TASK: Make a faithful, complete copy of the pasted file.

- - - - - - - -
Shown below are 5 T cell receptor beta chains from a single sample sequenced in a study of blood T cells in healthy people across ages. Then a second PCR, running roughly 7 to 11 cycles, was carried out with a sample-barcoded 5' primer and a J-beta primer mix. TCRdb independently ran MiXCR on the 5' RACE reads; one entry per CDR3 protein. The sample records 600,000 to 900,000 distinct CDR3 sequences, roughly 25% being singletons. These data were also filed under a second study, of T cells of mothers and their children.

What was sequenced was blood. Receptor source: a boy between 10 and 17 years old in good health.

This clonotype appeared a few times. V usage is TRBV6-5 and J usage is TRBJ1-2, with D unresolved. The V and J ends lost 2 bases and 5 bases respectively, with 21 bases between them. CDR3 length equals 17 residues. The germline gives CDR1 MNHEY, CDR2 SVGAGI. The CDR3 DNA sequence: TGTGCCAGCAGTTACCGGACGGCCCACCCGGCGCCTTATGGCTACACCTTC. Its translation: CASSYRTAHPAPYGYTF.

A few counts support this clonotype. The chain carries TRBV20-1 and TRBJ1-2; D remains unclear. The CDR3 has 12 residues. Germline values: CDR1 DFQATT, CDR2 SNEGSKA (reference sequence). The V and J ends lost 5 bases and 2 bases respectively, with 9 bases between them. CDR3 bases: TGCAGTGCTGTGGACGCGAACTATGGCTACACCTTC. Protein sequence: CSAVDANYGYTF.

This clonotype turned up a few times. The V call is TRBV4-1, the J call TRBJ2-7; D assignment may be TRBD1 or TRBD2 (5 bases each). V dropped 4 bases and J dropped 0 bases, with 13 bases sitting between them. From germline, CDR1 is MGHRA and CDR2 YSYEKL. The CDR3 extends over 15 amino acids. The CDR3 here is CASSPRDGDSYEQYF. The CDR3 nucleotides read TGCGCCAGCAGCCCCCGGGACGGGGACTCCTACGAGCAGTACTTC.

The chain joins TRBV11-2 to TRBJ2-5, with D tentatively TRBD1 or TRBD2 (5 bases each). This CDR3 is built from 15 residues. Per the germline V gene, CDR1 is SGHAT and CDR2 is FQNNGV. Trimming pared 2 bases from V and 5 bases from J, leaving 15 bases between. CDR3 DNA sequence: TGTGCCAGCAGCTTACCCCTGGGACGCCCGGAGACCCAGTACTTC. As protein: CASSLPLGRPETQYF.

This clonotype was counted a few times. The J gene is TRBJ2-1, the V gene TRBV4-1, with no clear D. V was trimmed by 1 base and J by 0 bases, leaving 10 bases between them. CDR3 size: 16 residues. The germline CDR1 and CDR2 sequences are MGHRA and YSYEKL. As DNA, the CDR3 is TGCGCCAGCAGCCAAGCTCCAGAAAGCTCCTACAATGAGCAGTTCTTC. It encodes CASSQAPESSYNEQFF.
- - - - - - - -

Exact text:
Shown below are 5 T cell receptor beta chains from a single sample sequenced in a study of blood T cells in healthy people across ages. Then a second PCR, running roughly 7 to 11 cycles, was carried out with a sample-barcoded 5' primer and a J-beta primer mix. TCRdb independently ran MiXCR on the 5' RACE reads; one entry per CDR3 protein. The sample records 600,000 to 900,000 distinct CDR3 sequences, roughly 25% being singletons. These data were also filed under a second study, of T cells of mothers and their children.

What was sequenced was blood. Receptor source: a boy between 10 and 17 years old in good health.

This clonotype appeared a few times. V usage is TRBV6-5 and J usage is TRBJ1-2, with D unresolved. The V and J ends lost 2 bases and 5 bases respectively, with 21 bases between them. CDR3 length equals 17 residues. The germline gives CDR1 MNHEY, CDR2 SVGAGI. The CDR3 DNA sequence: TGTGCCAGCAGTTACCGGACGGCCCACCCGGCGCCTTATGGCTACACCTTC. Its translation: CASSYRTAHPAPYGYTF.

A few counts support this clonotype. The chain carries TRBV20-1 and TRBJ1-2; D remains unclear. The CDR3 has 12 residues. Germline values: CDR1 DFQATT, CDR2 SNEGSKA (reference sequence). The V and J ends lost 5 bases and 2 bases respectively, with 9 bases between them. CDR3 bases: TGCAGTGCTGTGGACGCGAACTATGGCTACACCTTC. Protein sequence: CSAVDANYGYTF.

This clonotype turned up a few times. The V call is TRBV4-1, the J call TRBJ2-7; D assignment may be TRBD1 or TRBD2 (5 bases each). V dropped 4 bases and J dropped 0 bases, with 13 bases sitting between them. From germline, CDR1 is MGHRA and CDR2 YSYEKL. The CDR3 extends over 15 amino acids. The CDR3 here is CASSPRDGDSYEQYF. The CDR3 nucleotides read TGCGCCAGCAGCCCCCGGGACGGGGACTCCTACGAGCAGTACTTC.

The chain joins TRBV11-2 to TRBJ2-5, with D tentatively TRBD1 or TRBD2 (5 bases each). This CDR3 is built from 15 residues. Per the germline V gene, CDR1 is SGHAT and CDR2 is FQNNGV. Trimming pared 2 bases from V and 5 bases from J, leaving 15 bases between. CDR3 DNA sequence: TGTGCCAGCAGCTTACCCCTGGGACGCCCGGAGACCCAGTACTTC. As protein: CASSLPLGRPETQYF.

This clonotype was counted a few times. The J gene is TRBJ2-1, the V gene TRBV4-1, with no clear D. V was trimmed by 1 base and J by 0 bases, leaving 10 bases between them. CDR3 size: 16 residues. The germline CDR1 and CDR2 sequences are MGHRA and YSYEKL. As DNA, the CDR3 is TGCGCCAGCAGCCAAGCTCCAGAAAGCTCCTACAATGAGCAGTTCTTC. It encodes CASSQAPESSYNEQFF.